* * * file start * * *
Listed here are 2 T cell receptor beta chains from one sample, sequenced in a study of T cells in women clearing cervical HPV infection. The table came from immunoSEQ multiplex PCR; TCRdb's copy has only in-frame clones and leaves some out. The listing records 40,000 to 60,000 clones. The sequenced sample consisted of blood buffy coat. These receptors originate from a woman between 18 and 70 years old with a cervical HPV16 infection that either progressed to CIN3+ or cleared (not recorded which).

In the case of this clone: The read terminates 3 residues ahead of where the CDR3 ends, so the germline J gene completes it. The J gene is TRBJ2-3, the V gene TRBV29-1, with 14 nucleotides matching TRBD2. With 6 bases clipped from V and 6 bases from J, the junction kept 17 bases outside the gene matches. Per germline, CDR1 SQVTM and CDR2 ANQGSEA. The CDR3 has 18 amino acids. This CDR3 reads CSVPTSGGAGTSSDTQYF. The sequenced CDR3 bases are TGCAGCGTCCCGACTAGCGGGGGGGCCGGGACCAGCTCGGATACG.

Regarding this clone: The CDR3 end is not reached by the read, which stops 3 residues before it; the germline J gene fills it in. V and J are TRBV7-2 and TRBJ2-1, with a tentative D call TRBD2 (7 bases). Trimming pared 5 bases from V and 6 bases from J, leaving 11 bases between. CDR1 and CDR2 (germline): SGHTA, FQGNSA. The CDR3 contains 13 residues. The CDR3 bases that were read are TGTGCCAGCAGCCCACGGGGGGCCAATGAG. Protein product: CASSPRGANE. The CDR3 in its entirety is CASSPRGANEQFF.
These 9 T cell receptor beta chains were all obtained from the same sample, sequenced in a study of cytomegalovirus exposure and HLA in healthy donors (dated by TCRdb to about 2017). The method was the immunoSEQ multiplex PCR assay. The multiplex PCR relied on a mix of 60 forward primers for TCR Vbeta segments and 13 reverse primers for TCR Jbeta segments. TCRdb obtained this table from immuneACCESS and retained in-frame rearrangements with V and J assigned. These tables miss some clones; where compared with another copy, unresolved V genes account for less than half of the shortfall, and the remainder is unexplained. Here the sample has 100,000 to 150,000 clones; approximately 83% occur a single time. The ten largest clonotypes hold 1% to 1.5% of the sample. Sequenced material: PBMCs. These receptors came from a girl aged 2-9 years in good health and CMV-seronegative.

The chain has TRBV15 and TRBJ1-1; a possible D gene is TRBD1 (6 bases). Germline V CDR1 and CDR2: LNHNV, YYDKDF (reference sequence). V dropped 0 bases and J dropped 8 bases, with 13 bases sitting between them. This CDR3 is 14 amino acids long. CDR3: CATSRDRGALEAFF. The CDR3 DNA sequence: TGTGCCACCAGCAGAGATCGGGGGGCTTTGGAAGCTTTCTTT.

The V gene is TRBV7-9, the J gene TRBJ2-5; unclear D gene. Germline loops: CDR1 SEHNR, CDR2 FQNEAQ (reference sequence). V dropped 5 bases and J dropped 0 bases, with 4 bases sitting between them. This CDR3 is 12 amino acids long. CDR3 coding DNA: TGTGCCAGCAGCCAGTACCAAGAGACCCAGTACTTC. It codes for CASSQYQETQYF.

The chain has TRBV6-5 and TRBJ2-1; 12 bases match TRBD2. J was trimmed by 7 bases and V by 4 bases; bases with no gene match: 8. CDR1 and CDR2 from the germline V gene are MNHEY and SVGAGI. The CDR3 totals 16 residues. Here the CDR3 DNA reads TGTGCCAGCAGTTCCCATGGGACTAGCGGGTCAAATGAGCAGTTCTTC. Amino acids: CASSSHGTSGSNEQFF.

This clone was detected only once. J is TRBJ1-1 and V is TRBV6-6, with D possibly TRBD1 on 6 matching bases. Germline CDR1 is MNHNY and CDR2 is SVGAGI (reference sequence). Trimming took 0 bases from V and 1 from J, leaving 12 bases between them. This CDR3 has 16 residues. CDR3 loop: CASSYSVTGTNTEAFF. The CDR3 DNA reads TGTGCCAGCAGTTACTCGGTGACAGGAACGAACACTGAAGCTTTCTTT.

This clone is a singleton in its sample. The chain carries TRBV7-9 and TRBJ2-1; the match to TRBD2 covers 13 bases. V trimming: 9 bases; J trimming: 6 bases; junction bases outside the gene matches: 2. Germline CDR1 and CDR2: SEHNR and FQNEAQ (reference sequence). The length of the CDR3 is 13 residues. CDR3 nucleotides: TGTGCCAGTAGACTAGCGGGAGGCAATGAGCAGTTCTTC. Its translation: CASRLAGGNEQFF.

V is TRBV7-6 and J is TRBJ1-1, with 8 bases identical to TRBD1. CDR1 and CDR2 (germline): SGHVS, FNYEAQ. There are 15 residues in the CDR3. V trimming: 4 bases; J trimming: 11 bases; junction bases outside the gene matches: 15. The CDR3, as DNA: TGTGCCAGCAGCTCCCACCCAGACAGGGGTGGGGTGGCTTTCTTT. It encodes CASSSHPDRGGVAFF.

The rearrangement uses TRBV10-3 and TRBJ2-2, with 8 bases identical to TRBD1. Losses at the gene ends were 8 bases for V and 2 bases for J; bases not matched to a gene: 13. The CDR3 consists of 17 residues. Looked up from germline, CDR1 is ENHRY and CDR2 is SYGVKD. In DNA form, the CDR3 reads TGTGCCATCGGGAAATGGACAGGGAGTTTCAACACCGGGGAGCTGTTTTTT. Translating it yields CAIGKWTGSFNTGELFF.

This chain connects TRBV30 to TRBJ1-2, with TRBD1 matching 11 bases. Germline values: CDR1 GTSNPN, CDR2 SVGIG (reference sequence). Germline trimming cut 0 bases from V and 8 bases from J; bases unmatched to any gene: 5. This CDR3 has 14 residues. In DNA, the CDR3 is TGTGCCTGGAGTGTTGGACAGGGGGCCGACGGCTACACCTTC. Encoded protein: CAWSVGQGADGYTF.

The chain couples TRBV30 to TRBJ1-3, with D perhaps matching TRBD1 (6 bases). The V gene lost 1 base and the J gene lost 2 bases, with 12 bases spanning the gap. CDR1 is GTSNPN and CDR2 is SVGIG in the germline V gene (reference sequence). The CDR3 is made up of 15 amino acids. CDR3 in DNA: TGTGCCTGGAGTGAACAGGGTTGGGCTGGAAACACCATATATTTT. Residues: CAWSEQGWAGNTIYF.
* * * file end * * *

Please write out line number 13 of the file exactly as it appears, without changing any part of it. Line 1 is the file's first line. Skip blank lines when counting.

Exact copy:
The chain couples TRBV30 to TRBJ1-3, with D perhaps matching TRBD1 (6 bases). The V gene lost 1 base and the J gene lost 2 bases, with 12 bases spanning the gap. CDR1 is GTSNPN and CDR2 is SVGIG in the germline V gene (reference sequence). The CDR3 is made up of 15 amino acids. CDR3 in DNA: TGTGCCTGGAGTGAACAGGGTTGGGCTGGAAACACCATATATTTT. Residues: CAWSEQGWAGNTIYF.